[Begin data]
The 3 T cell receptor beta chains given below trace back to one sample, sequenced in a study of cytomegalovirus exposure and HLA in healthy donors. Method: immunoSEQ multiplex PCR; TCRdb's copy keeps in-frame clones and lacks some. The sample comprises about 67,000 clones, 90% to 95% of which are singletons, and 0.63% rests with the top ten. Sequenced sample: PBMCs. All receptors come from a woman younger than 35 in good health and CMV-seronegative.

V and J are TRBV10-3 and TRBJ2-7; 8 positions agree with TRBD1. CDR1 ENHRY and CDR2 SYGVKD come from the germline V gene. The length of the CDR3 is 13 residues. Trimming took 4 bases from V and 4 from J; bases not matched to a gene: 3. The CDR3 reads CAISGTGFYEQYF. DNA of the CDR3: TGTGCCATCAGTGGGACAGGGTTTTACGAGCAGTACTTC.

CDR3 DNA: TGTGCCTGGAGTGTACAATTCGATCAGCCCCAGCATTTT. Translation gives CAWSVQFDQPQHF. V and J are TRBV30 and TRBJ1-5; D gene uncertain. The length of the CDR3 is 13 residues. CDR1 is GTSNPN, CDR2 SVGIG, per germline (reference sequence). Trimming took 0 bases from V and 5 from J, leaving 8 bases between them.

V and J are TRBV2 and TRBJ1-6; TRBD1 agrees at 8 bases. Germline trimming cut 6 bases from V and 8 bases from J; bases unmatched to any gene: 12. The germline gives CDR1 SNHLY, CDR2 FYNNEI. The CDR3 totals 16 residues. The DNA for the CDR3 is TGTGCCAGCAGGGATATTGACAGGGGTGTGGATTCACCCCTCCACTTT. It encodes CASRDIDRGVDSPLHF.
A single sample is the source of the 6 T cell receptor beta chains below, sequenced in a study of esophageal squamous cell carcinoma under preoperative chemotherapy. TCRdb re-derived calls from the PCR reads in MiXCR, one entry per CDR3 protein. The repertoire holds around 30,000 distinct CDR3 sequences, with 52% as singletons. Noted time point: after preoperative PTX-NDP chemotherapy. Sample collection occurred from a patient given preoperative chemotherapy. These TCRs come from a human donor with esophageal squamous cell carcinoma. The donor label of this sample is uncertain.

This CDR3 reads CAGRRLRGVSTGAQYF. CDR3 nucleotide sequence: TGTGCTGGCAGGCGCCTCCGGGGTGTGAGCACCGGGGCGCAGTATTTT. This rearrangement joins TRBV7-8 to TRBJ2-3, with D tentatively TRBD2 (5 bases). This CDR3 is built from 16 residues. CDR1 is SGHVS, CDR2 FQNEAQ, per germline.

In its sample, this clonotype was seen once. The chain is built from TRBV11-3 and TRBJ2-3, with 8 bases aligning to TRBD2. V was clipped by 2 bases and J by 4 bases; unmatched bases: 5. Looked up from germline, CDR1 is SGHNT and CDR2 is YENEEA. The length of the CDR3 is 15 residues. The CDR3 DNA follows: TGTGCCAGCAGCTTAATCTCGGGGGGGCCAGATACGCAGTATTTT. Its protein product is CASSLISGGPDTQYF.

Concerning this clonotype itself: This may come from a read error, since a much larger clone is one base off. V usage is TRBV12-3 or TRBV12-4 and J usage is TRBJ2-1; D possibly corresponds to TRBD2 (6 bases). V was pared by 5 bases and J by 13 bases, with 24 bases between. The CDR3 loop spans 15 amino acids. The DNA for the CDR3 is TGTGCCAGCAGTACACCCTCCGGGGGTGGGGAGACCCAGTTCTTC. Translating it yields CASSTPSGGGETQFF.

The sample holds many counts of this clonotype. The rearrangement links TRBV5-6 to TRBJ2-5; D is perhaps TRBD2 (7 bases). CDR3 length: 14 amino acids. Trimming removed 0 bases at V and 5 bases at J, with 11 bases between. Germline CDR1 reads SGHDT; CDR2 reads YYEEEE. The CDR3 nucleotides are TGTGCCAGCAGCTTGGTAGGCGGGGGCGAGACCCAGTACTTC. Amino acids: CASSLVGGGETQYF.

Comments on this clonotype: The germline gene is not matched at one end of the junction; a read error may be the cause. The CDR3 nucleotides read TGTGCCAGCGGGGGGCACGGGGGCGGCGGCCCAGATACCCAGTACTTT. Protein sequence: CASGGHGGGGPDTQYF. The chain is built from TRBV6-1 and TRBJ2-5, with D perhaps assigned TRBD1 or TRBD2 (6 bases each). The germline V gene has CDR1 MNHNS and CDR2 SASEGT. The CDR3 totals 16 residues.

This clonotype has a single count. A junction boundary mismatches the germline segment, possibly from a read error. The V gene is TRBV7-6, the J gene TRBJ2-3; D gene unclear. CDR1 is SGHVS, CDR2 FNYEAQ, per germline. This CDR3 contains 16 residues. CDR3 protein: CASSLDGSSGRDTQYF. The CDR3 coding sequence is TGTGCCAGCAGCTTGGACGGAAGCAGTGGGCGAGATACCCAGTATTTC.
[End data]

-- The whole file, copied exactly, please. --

The 3 T cell receptor beta chains given below trace back to one sample, sequenced in a study of cytomegalovirus exposure and HLA in healthy donors. Method: immunoSEQ multiplex PCR; TCRdb's copy keeps in-frame clones and lacks some. The sample comprises about 67,000 clones, 90% to 95% of which are singletons, and 0.63% rests with the top ten. Sequenced sample: PBMCs. All receptors come from a woman younger than 35 in good health and CMV-seronegative.

V and J are TRBV10-3 and TRBJ2-7; 8 positions agree with TRBD1. CDR1 ENHRY and CDR2 SYGVKD come from the germline V gene. The length of the CDR3 is 13 residues. Trimming took 4 bases from V and 4 from J; bases not matched to a gene: 3. The CDR3 reads CAISGTGFYEQYF. DNA of the CDR3: TGTGCCATCAGTGGGACAGGGTTTTACGAGCAGTACTTC.

CDR3 DNA: TGTGCCTGGAGTGTACAATTCGATCAGCCCCAGCATTTT. Translation gives CAWSVQFDQPQHF. V and J are TRBV30 and TRBJ1-5; D gene uncertain. The length of the CDR3 is 13 residues. CDR1 is GTSNPN, CDR2 SVGIG, per germline (reference sequence). Trimming took 0 bases from V and 5 from J, leaving 8 bases between them.

V and J are TRBV2 and TRBJ1-6; TRBD1 agrees at 8 bases. Germline trimming cut 6 bases from V and 8 bases from J; bases unmatched to any gene: 12. The germline gives CDR1 SNHLY, CDR2 FYNNEI. The CDR3 totals 16 residues. The DNA for the CDR3 is TGTGCCAGCAGGGATATTGACAGGGGTGTGGATTCACCCCTCCACTTT. It encodes CASRDIDRGVDSPLHF.
A single sample is the source of the 6 T cell receptor beta chains below, sequenced in a study of esophageal squamous cell carcinoma under preoperative chemotherapy. TCRdb re-derived calls from the PCR reads in MiXCR, one entry per CDR3 protein. The repertoire holds around 30,000 distinct CDR3 sequences, with 52% as singletons. Noted time point: after preoperative PTX-NDP chemotherapy. Sample collection occurred from a patient given preoperative chemotherapy. These TCRs come from a human donor with esophageal squamous cell carcinoma. The donor label of this sample is uncertain.

This CDR3 reads CAGRRLRGVSTGAQYF. CDR3 nucleotide sequence: TGTGCTGGCAGGCGCCTCCGGGGTGTGAGCACCGGGGCGCAGTATTTT. This rearrangement joins TRBV7-8 to TRBJ2-3, with D tentatively TRBD2 (5 bases). This CDR3 is built from 16 residues. CDR1 is SGHVS, CDR2 FQNEAQ, per germline.

In its sample, this clonotype was seen once. The chain is built from TRBV11-3 and TRBJ2-3, with 8 bases aligning to TRBD2. V was clipped by 2 bases and J by 4 bases; unmatched bases: 5. Looked up from germline, CDR1 is SGHNT and CDR2 is YENEEA. The length of the CDR3 is 15 residues. The CDR3 DNA follows: TGTGCCAGCAGCTTAATCTCGGGGGGGCCAGATACGCAGTATTTT. Its protein product is CASSLISGGPDTQYF.

Concerning this clonotype itself: This may come from a read error, since a much larger clone is one base off. V usage is TRBV12-3 or TRBV12-4 and J usage is TRBJ2-1; D possibly corresponds to TRBD2 (6 bases). V was pared by 5 bases and J by 13 bases, with 24 bases between. The CDR3 loop spans 15 amino acids. The DNA for the CDR3 is TGTGCCAGCAGTACACCCTCCGGGGGTGGGGAGACCCAGTTCTTC. Translating it yields CASSTPSGGGETQFF.

The sample holds many counts of this clonotype. The rearrangement links TRBV5-6 to TRBJ2-5; D is perhaps TRBD2 (7 bases). CDR3 length: 14 amino acids. Trimming removed 0 bases at V and 5 bases at J, with 11 bases between. Germline CDR1 reads SGHDT; CDR2 reads YYEEEE. The CDR3 nucleotides are TGTGCCAGCAGCTTGGTAGGCGGGGGCGAGACCCAGTACTTC. Amino acids: CASSLVGGGETQYF.

Comments on this clonotype: The germline gene is not matched at one end of the junction; a read error may be the cause. The CDR3 nucleotides read TGTGCCAGCGGGGGGCACGGGGGCGGCGGCCCAGATACCCAGTACTTT. Protein sequence: CASGGHGGGGPDTQYF. The chain is built from TRBV6-1 and TRBJ2-5, with D perhaps assigned TRBD1 or TRBD2 (6 bases each). The germline V gene has CDR1 MNHNS and CDR2 SASEGT. The CDR3 totals 16 residues.

This clonotype has a single count. A junction boundary mismatches the germline segment, possibly from a read error. The V gene is TRBV7-6, the J gene TRBJ2-3; D gene unclear. CDR1 is SGHVS, CDR2 FNYEAQ, per germline. This CDR3 contains 16 residues. CDR3 protein: CASSLDGSSGRDTQYF. The CDR3 coding sequence is TGTGCCAGCAGCTTGGACGGAAGCAGTGGGCGAGATACCCAGTATTTC.